I've been looking ahead these last few months and, as we have slowly worked our way through lockdowns, dramatic societal change and new ways of operating, I've had the privilege and opportunity to guide fellow practitioners through the twists and turns of strategy development, examining some of the changes we face and how best to meet them.
We must constantly challenge ourselves to explore new approaches and new thinking so we can help our organisations make sense of what's ahead and maintain the relationships they need to maintain their licence to operate. Understanding the process, looking beyond the tactical - the 'sending out stuff' - is critical if our discipline is to remain relevant.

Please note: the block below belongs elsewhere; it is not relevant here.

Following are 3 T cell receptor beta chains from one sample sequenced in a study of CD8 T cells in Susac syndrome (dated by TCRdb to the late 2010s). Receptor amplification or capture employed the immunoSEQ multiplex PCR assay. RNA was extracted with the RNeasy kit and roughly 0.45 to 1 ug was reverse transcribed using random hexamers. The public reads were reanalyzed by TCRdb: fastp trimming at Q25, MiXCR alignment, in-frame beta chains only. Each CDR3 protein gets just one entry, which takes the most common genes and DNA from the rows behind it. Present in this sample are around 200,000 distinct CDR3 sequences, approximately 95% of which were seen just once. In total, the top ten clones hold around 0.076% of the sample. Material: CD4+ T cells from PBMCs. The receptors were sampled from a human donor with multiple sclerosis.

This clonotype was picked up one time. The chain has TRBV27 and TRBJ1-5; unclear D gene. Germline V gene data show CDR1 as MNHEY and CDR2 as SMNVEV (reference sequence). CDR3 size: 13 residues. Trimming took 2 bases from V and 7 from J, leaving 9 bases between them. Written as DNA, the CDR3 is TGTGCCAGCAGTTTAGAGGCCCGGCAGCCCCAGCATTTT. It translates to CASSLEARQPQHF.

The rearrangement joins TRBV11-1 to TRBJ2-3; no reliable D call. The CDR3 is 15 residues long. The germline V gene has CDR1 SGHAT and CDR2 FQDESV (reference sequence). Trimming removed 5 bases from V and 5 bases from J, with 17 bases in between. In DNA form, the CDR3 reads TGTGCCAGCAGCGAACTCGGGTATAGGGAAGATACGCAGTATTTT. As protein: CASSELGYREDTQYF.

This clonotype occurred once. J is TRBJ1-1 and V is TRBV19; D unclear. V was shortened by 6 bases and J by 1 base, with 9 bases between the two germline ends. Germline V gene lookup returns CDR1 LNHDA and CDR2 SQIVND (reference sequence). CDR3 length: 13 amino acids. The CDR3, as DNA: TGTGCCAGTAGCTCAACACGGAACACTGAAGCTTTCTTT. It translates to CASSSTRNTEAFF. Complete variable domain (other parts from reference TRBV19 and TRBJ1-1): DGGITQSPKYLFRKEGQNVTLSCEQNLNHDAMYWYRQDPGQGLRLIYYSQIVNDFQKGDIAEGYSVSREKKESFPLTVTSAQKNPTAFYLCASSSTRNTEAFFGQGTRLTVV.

I hope you'll find this guided professional development session both useful and informative. Old rules don't apply - take some time to navigate the new ones.
Unprecedented is a word that's been whipped to death over the last twelve weeks, generally by governments flogging the dead horse of failure as their lame excuse for ineptitude before and during the current pandemic. Unprecedented however, does not excuse unprepared, as it is the duty of all governments to provide and plan for emergencies, protect public health and well-being.
It's a known part of the job. It's the duty of government. It's what they sign up for when they're voted in. When emergencies occur governments must be ready and able to deal with whatever form it takes and it is inexcusable when they don't. There is no excuse good enough to cover the levels of incompetence we've witnessed, particularly when global pandemic has been on the risk index for years.